Ricardo Escotto was over three-tenths behind Sikes in sixth with Danny Dyszelski in seventh. Mac Clark was 0.358 seconds off in eighth. Jacob Douglas was ninth while Douglas' fellow New Zealander Liam Sceats rounded out the top ten at 82.3888 seconds. Sceats was fourth in the Formula Regional Oceania championship this year and he is second in the Formula Regional Japanese championship. 

U.S. F2000
The 2023 Lucas Oil Formula Car Champion Hudson Schwartz topped the test with a lap at 85.8372 seconds, 0.1719 seconds quicker than Max Garcia. Schwartz was also eighth in the USF Juniors championship this season. 

Joey Brienza was third in the test with a lap at 86.0439 seconds with Sam Corry in fourth at 86.1269 seconds. Max Taylor rounded out the top five with a lap at 86.1904 seconds. Brienza and Taylor were fifth and sixth respectively in USF Juniors this year. 

Jason Pribyl was sixth at the test at 86.2132 seconds, ahead of Elliot Cox and Evagoras Papasavvas. Pribyl has competed in SCCA Spec Racer Ford 3 class. Michael Costello, who is currently second in the Formula 4 United States Championship, was ninth in the test at 86.4891 seconds. The 2023 USF Juniors champion Nicholas Giaffone rounded out the top ten at 86.5831 seconds. Giaffone is the son of past IndyCar driver Felipe Giaffone.

Monday, October 23, 2023

Musings From The Weekend: IndyCar Officiating

Here is a rundown of what got me thinking...

Johann Zarco took a long-awaited first career MotoGP victory, as Pramac Racing teammate Jorge Martín ran out of tires after dominating the first 26 of 27 laps. Weather moved MotoGP's Australian Grand Prix up to Saturday and pushed the sprint back to Sunday afternoon, which was eventually cancelled due to rain and high winds. European Le Mans Series had a race on Friday, and then another on Saturday. Formula One teams pandered to the American audience, and Max Verstappen won his 50th grand prix along with his sixth sprint race victory. Kyle Larson got to play in the sand. Ticket prices were announced IndyCar's exhibition race at Thermal Club, and people were accepting of the cost, but ticket prices are not my concern today. 

IndyCar Officiating
Six weeks have passed since the final race of the 2023 IndyCar Series season, and in the aftermath of the season, especially the Laguna Seca finale, there was a sense of dissatisfaction with some officiating calls during this season. The final few races had notable moments that puzzled and even angered viewers and competitors.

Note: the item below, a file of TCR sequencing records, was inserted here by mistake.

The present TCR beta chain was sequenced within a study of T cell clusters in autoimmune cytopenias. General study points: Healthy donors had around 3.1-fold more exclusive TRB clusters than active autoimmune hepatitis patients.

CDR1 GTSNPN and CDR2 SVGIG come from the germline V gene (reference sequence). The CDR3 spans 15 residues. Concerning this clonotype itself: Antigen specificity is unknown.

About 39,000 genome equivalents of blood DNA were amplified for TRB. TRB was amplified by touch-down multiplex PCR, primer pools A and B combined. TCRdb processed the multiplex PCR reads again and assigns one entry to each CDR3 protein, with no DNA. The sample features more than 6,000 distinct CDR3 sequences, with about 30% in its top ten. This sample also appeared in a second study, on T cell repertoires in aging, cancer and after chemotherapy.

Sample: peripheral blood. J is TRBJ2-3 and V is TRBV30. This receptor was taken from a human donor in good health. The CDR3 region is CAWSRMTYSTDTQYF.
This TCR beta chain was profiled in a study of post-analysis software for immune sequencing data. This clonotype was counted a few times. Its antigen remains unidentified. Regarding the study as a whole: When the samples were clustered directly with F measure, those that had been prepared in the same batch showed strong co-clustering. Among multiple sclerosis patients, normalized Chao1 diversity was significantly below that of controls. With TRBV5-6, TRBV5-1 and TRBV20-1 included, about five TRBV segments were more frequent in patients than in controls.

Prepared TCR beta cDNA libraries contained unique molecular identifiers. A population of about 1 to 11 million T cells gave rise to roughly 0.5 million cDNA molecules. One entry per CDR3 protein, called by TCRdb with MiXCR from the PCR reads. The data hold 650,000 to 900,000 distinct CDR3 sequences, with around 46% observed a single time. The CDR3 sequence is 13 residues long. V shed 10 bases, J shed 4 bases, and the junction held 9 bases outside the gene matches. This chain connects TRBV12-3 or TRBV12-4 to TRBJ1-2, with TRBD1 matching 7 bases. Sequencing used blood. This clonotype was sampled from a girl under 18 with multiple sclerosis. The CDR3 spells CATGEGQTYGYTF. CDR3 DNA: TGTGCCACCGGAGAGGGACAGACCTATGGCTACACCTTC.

Officiating any sport is not easy, and motorsports is no different. However, I was wondering if something was off this year in IndyCar this year. Did anything stick out as off from previous years? 

There is raw data we can look at and then there is actual experiences. The numbers do not look off. 

Through 17 races this season, IndyCar had 55 caution periods for 308 of 2,260 laps, 13.628% of the laps run this season were under caution. That was down from 13.729% of the total laps being under caution in 2022 (310 out of 2,258), and there were five fewer caution periods in 2023. 

Compared to the last decade, last season was pretty much in line with what has been normal for IndyCar.

Since 2014, an average percentage of caution laps over the entire season is 13.5083%. This season was slightly above average, but leveling out from the outliers. The 2015 season had 19.086% of all lap run under caution while only 10.6842% of the laps run in the 2020 season were under caution. 

There were complaints this year about caution lengths, and some caution periods stand out. Breaking down caution periods into four groups, 1-4 laps, 5-8 laps, 9-12 laps and 13 laps or more, there were fewer 1-4 lap caution periods this year (29) compared to 2022 (37) but more 5-8 lap caution periods (17 in 2023 to 13 in 2022). In the 9-12 lap category, there were only four this year compared to six last year, and in 2022 there were four cautions periods that lasted 13 laps or more compared to five this year. 

Any for anyone wondering about average length of caution, again, 2023 is not out of line with any season in the last decade.

Year Average Length
2023 5.6
2022 5.1667
2021 5.0408
2020 6.34375
2019 6.1363
2018 5.2978
2017 5.9807
2016 6.5652
2015 6.3582
2014 4.893
Ten-Year Average 5.69305

Any thought that IndyCar was being less inefficient this year clearing cautions or restarting races doesn't add up. That doesn't mean there weren't cautions that went on for an excessive length in time. The six-lap caution at the start of the August Indianapolis Motor Speedway road course race comes to mind. Each season there is going to be a few caution periods that feel excessively long, but we should remember excessively long when it comes to caution periods could be only two or three laps. That is all it takes. 

Mid-Ohio this year had an opening lap incident. That was only a four-lap caution and then the final 76 laps went caution-free. No one mentions that race, but the summer IMS road course event is remembered for the first six laps of caution and not the 79 consecutive green flag laps that ended the race. 

Any caution is going to take time. There is the initial lap when the incident happens, a lap to group the field together and then whatever time it takes to open the pit lane and allow pit stops to happen. In IndyCar's case, it is pretty much five to six laps, and there is a decade of data to support that. 

But it isn't as simple as caution periods and their length. There were obviously a few incidents and inconsistencies that caught our attention this year.